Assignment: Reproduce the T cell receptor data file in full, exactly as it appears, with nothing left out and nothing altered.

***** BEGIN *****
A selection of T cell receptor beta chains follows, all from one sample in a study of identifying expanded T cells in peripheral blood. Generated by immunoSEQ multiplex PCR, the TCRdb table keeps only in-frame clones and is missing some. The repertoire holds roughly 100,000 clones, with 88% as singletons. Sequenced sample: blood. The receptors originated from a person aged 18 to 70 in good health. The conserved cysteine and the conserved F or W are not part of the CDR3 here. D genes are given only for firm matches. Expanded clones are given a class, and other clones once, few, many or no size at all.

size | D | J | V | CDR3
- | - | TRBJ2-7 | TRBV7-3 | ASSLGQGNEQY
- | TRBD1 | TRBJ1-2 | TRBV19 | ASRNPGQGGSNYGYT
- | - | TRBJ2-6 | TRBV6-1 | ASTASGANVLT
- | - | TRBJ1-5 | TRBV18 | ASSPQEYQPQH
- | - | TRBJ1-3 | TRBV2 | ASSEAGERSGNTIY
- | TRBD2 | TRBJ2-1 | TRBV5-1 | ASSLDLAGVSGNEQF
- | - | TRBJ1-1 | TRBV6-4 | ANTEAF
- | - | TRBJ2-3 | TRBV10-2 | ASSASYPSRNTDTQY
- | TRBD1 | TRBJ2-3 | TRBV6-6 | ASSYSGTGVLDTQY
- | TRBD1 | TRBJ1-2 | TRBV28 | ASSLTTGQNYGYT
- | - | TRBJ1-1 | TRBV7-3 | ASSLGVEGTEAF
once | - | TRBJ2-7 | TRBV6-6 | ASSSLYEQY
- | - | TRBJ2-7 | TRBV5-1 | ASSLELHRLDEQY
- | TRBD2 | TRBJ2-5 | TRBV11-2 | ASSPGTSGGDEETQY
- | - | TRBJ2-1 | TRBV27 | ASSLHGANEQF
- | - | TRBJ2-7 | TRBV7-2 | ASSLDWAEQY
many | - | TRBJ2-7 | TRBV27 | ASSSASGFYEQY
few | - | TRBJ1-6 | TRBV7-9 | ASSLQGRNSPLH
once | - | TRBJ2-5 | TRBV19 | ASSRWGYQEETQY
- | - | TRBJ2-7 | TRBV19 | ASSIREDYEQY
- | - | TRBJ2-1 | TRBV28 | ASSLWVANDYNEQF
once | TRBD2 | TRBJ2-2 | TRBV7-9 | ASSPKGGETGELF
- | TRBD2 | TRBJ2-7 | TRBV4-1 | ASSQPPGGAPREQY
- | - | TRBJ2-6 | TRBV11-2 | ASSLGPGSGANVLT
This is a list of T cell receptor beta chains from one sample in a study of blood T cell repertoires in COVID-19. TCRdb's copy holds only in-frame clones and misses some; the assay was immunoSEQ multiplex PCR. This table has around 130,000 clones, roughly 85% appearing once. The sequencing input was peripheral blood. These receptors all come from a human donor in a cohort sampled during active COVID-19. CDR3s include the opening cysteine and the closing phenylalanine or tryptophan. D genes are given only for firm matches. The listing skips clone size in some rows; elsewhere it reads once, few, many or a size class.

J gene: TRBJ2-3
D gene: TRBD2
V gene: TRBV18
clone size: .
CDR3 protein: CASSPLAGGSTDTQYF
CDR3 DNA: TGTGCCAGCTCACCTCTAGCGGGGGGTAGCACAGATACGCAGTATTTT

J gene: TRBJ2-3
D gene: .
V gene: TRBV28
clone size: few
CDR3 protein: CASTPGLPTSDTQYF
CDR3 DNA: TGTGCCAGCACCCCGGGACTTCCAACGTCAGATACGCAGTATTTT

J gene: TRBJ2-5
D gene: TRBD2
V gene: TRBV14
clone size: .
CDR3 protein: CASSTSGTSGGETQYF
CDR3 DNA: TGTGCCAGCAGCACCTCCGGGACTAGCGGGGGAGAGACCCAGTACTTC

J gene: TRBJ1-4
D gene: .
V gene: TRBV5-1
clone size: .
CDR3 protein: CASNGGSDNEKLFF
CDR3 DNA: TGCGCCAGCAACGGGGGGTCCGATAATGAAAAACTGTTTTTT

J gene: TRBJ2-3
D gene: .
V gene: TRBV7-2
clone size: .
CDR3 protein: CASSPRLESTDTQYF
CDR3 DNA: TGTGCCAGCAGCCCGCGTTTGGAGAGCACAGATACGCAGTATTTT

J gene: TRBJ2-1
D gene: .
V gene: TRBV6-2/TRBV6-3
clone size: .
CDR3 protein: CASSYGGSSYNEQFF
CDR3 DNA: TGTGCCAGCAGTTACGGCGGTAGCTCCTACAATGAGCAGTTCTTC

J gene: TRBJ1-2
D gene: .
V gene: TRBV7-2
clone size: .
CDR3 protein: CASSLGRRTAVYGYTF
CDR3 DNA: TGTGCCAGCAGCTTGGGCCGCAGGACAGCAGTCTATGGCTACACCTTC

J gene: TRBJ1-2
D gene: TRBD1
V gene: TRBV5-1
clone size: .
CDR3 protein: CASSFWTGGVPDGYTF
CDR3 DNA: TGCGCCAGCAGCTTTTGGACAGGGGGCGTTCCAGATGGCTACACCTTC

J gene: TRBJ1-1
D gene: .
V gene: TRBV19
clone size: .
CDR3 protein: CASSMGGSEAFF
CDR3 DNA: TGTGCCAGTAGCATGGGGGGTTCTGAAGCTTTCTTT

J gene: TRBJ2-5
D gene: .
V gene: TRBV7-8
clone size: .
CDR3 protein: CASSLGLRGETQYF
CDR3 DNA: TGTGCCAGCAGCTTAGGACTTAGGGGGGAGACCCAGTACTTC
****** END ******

A selection of T cell receptor beta chains follows, all from one sample in a study of identifying expanded T cells in peripheral blood. Generated by immunoSEQ multiplex PCR, the TCRdb table keeps only in-frame clones and is missing some. The repertoire holds roughly 100,000 clones, with 88% as singletons. Sequenced sample: blood. The receptors originated from a person aged 18 to 70 in good health. The conserved cysteine and the conserved F or W are not part of the CDR3 here. D genes are given only for firm matches. Expanded clones are given a class, and other clones once, few, many or no size at all.

size | D | J | V | CDR3
- | - | TRBJ2-7 | TRBV7-3 | ASSLGQGNEQY
- | TRBD1 | TRBJ1-2 | TRBV19 | ASRNPGQGGSNYGYT
- | - | TRBJ2-6 | TRBV6-1 | ASTASGANVLT
- | - | TRBJ1-5 | TRBV18 | ASSPQEYQPQH
- | - | TRBJ1-3 | TRBV2 | ASSEAGERSGNTIY
- | TRBD2 | TRBJ2-1 | TRBV5-1 | ASSLDLAGVSGNEQF
- | - | TRBJ1-1 | TRBV6-4 | ANTEAF
- | - | TRBJ2-3 | TRBV10-2 | ASSASYPSRNTDTQY
- | TRBD1 | TRBJ2-3 | TRBV6-6 | ASSYSGTGVLDTQY
- | TRBD1 | TRBJ1-2 | TRBV28 | ASSLTTGQNYGYT
- | - | TRBJ1-1 | TRBV7-3 | ASSLGVEGTEAF
once | - | TRBJ2-7 | TRBV6-6 | ASSSLYEQY
- | - | TRBJ2-7 | TRBV5-1 | ASSLELHRLDEQY
- | TRBD2 | TRBJ2-5 | TRBV11-2 | ASSPGTSGGDEETQY
- | - | TRBJ2-1 | TRBV27 | ASSLHGANEQF
- | - | TRBJ2-7 | TRBV7-2 | ASSLDWAEQY
many | - | TRBJ2-7 | TRBV27 | ASSSASGFYEQY
few | - | TRBJ1-6 | TRBV7-9 | ASSLQGRNSPLH
once | - | TRBJ2-5 | TRBV19 | ASSRWGYQEETQY
- | - | TRBJ2-7 | TRBV19 | ASSIREDYEQY
- | - | TRBJ2-1 | TRBV28 | ASSLWVANDYNEQF
once | TRBD2 | TRBJ2-2 | TRBV7-9 | ASSPKGGETGELF
- | TRBD2 | TRBJ2-7 | TRBV4-1 | ASSQPPGGAPREQY
- | - | TRBJ2-6 | TRBV11-2 | ASSLGPGSGANVLT
This is a list of T cell receptor beta chains from one sample in a study of blood T cell repertoires in COVID-19. TCRdb's copy holds only in-frame clones and misses some; the assay was immunoSEQ multiplex PCR. This table has around 130,000 clones, roughly 85% appearing once. The sequencing input was peripheral blood. These receptors all come from a human donor in a cohort sampled during active COVID-19. CDR3s include the opening cysteine and the closing phenylalanine or tryptophan. D genes are given only for firm matches. The listing skips clone size in some rows; elsewhere it reads once, few, many or a size class.

J gene: TRBJ2-3
D gene: TRBD2
V gene: TRBV18
clone size: .
CDR3 protein: CASSPLAGGSTDTQYF
CDR3 DNA: TGTGCCAGCTCACCTCTAGCGGGGGGTAGCACAGATACGCAGTATTTT

J gene: TRBJ2-3
D gene: .
V gene: TRBV28
clone size: few
CDR3 protein: CASTPGLPTSDTQYF
CDR3 DNA: TGTGCCAGCACCCCGGGACTTCCAACGTCAGATACGCAGTATTTT

J gene: TRBJ2-5
D gene: TRBD2
V gene: TRBV14
clone size: .
CDR3 protein: CASSTSGTSGGETQYF
CDR3 DNA: TGTGCCAGCAGCACCTCCGGGACTAGCGGGGGAGAGACCCAGTACTTC

J gene: TRBJ1-4
D gene: .
V gene: TRBV5-1
clone size: .
CDR3 protein: CASNGGSDNEKLFF
CDR3 DNA: TGCGCCAGCAACGGGGGGTCCGATAATGAAAAACTGTTTTTT

J gene: TRBJ2-3
D gene: .
V gene: TRBV7-2
clone size: .
CDR3 protein: CASSPRLESTDTQYF
CDR3 DNA: TGTGCCAGCAGCCCGCGTTTGGAGAGCACAGATACGCAGTATTTT

J gene: TRBJ2-1
D gene: .
V gene: TRBV6-2/TRBV6-3
clone size: .
CDR3 protein: CASSYGGSSYNEQFF
CDR3 DNA: TGTGCCAGCAGTTACGGCGGTAGCTCCTACAATGAGCAGTTCTTC

J gene: TRBJ1-2
D gene: .
V gene: TRBV7-2
clone size: .
CDR3 protein: CASSLGRRTAVYGYTF
CDR3 DNA: TGTGCCAGCAGCTTGGGCCGCAGGACAGCAGTCTATGGCTACACCTTC

J gene: TRBJ1-2
D gene: TRBD1
V gene: TRBV5-1
clone size: .
CDR3 protein: CASSFWTGGVPDGYTF
CDR3 DNA: TGCGCCAGCAGCTTTTGGACAGGGGGCGTTCCAGATGGCTACACCTTC

J gene: TRBJ1-1
D gene: .
V gene: TRBV19
clone size: .
CDR3 protein: CASSMGGSEAFF
CDR3 DNA: TGTGCCAGTAGCATGGGGGGTTCTGAAGCTTTCTTT

J gene: TRBJ2-5
D gene: .
V gene: TRBV7-8
clone size: .
CDR3 protein: CASSLGLRGETQYF
CDR3 DNA: TGTGCCAGCAGCTTAGGACTTAGGGGGGAGACCCAGTACTTC